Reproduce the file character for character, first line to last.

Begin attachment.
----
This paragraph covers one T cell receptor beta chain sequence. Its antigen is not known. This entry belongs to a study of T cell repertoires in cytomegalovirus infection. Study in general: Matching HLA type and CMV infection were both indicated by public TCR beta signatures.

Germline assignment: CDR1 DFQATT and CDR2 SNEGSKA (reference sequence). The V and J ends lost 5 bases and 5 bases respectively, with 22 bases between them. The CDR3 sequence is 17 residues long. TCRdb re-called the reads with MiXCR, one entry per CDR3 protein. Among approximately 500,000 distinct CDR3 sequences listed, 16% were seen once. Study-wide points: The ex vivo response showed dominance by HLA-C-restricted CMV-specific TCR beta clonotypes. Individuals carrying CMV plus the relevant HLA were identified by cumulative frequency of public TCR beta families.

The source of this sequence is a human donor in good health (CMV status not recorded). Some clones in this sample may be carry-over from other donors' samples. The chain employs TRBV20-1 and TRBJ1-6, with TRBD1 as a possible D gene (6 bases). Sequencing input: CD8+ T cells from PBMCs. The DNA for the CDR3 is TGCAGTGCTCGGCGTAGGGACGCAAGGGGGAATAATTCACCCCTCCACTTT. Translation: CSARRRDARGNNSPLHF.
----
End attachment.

This paragraph covers one T cell receptor beta chain sequence. Its antigen is not known. This entry belongs to a study of T cell repertoires in cytomegalovirus infection. Study in general: Matching HLA type and CMV infection were both indicated by public TCR beta signatures.

Germline assignment: CDR1 DFQATT and CDR2 SNEGSKA (reference sequence). The V and J ends lost 5 bases and 5 bases respectively, with 22 bases between them. The CDR3 sequence is 17 residues long. TCRdb re-called the reads with MiXCR, one entry per CDR3 protein. Among approximately 500,000 distinct CDR3 sequences listed, 16% were seen once. Study-wide points: The ex vivo response showed dominance by HLA-C-restricted CMV-specific TCR beta clonotypes. Individuals carrying CMV plus the relevant HLA were identified by cumulative frequency of public TCR beta families.

The source of this sequence is a human donor in good health (CMV status not recorded). Some clones in this sample may be carry-over from other donors' samples. The chain employs TRBV20-1 and TRBJ1-6, with TRBD1 as a possible D gene (6 bases). Sequencing input: CD8+ T cells from PBMCs. The DNA for the CDR3 is TGCAGTGCTCGGCGTAGGGACGCAAGGGGGAATAATTCACCCCTCCACTTT. Translation: CSARRRDARGNNSPLHF.